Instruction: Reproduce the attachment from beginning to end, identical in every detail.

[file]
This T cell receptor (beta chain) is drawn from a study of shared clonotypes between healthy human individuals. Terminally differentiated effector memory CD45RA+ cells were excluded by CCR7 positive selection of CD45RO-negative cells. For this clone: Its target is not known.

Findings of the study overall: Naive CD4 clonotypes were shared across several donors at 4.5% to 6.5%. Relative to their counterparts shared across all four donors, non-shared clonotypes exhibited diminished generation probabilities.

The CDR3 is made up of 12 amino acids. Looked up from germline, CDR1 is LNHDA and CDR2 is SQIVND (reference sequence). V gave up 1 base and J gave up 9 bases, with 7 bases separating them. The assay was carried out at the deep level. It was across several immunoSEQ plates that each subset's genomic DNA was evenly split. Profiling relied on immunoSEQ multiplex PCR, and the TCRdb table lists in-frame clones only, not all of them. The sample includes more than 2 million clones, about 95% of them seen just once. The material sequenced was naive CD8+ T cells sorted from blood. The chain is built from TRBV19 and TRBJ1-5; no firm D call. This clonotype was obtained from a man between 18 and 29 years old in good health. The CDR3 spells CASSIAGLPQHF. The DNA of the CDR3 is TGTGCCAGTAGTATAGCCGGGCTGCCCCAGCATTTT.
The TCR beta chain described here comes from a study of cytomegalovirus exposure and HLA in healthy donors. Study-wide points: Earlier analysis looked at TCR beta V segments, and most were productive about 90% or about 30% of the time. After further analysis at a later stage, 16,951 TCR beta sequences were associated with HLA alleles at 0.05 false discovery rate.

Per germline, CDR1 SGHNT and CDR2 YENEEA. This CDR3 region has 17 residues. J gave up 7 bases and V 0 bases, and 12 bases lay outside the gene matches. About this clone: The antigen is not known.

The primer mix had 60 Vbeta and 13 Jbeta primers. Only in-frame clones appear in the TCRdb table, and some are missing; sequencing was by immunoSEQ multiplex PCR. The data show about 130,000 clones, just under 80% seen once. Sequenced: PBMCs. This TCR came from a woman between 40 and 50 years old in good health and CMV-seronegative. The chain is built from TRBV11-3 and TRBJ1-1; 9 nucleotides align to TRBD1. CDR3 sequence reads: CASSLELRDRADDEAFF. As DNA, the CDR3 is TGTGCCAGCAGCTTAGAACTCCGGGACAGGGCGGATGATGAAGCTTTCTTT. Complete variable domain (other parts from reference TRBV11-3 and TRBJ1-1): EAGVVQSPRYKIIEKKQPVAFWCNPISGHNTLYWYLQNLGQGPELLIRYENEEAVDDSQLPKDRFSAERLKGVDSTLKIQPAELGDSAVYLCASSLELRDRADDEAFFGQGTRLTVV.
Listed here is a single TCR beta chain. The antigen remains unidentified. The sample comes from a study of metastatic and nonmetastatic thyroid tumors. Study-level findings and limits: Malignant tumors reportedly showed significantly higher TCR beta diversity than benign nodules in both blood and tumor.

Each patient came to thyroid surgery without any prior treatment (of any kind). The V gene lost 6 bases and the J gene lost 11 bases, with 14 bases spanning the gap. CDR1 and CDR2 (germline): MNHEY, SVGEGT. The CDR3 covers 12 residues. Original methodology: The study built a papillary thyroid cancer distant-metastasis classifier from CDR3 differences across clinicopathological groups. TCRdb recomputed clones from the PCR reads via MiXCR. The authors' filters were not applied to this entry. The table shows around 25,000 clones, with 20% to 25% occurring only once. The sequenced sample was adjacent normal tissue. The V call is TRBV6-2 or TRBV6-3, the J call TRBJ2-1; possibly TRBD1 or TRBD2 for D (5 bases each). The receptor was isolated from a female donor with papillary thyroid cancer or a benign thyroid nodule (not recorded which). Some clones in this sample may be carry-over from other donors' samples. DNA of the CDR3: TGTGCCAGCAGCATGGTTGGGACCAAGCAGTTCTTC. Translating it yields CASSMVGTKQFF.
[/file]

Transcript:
This T cell receptor (beta chain) is drawn from a study of shared clonotypes between healthy human individuals. Terminally differentiated effector memory CD45RA+ cells were excluded by CCR7 positive selection of CD45RO-negative cells. For this clone: Its target is not known.

Findings of the study overall: Naive CD4 clonotypes were shared across several donors at 4.5% to 6.5%. Relative to their counterparts shared across all four donors, non-shared clonotypes exhibited diminished generation probabilities.

The CDR3 is made up of 12 amino acids. Looked up from germline, CDR1 is LNHDA and CDR2 is SQIVND (reference sequence). V gave up 1 base and J gave up 9 bases, with 7 bases separating them. The assay was carried out at the deep level. It was across several immunoSEQ plates that each subset's genomic DNA was evenly split. Profiling relied on immunoSEQ multiplex PCR, and the TCRdb table lists in-frame clones only, not all of them. The sample includes more than 2 million clones, about 95% of them seen just once. The material sequenced was naive CD8+ T cells sorted from blood. The chain is built from TRBV19 and TRBJ1-5; no firm D call. This clonotype was obtained from a man between 18 and 29 years old in good health. The CDR3 spells CASSIAGLPQHF. The DNA of the CDR3 is TGTGCCAGTAGTATAGCCGGGCTGCCCCAGCATTTT.
The TCR beta chain described here comes from a study of cytomegalovirus exposure and HLA in healthy donors. Study-wide points: Earlier analysis looked at TCR beta V segments, and most were productive about 90% or about 30% of the time. After further analysis at a later stage, 16,951 TCR beta sequences were associated with HLA alleles at 0.05 false discovery rate.

Per germline, CDR1 SGHNT and CDR2 YENEEA. This CDR3 region has 17 residues. J gave up 7 bases and V 0 bases, and 12 bases lay outside the gene matches. About this clone: The antigen is not known.

The primer mix had 60 Vbeta and 13 Jbeta primers. Only in-frame clones appear in the TCRdb table, and some are missing; sequencing was by immunoSEQ multiplex PCR. The data show about 130,000 clones, just under 80% seen once. Sequenced: PBMCs. This TCR came from a woman between 40 and 50 years old in good health and CMV-seronegative. The chain is built from TRBV11-3 and TRBJ1-1; 9 nucleotides align to TRBD1. CDR3 sequence reads: CASSLELRDRADDEAFF. As DNA, the CDR3 is TGTGCCAGCAGCTTAGAACTCCGGGACAGGGCGGATGATGAAGCTTTCTTT. Complete variable domain (other parts from reference TRBV11-3 and TRBJ1-1): EAGVVQSPRYKIIEKKQPVAFWCNPISGHNTLYWYLQNLGQGPELLIRYENEEAVDDSQLPKDRFSAERLKGVDSTLKIQPAELGDSAVYLCASSLELRDRADDEAFFGQGTRLTVV.
Listed here is a single TCR beta chain. The antigen remains unidentified. The sample comes from a study of metastatic and nonmetastatic thyroid tumors. Study-level findings and limits: Malignant tumors reportedly showed significantly higher TCR beta diversity than benign nodules in both blood and tumor.

Each patient came to thyroid surgery without any prior treatment (of any kind). The V gene lost 6 bases and the J gene lost 11 bases, with 14 bases spanning the gap. CDR1 and CDR2 (germline): MNHEY, SVGEGT. The CDR3 covers 12 residues. Original methodology: The study built a papillary thyroid cancer distant-metastasis classifier from CDR3 differences across clinicopathological groups. TCRdb recomputed clones from the PCR reads via MiXCR. The authors' filters were not applied to this entry. The table shows around 25,000 clones, with 20% to 25% occurring only once. The sequenced sample was adjacent normal tissue. The V call is TRBV6-2 or TRBV6-3, the J call TRBJ2-1; possibly TRBD1 or TRBD2 for D (5 bases each). The receptor was isolated from a female donor with papillary thyroid cancer or a benign thyroid nodule (not recorded which). Some clones in this sample may be carry-over from other donors' samples. DNA of the CDR3: TGTGCCAGCAGCATGGTTGGGACCAAGCAGTTCTTC. Translating it yields CASSMVGTKQFF.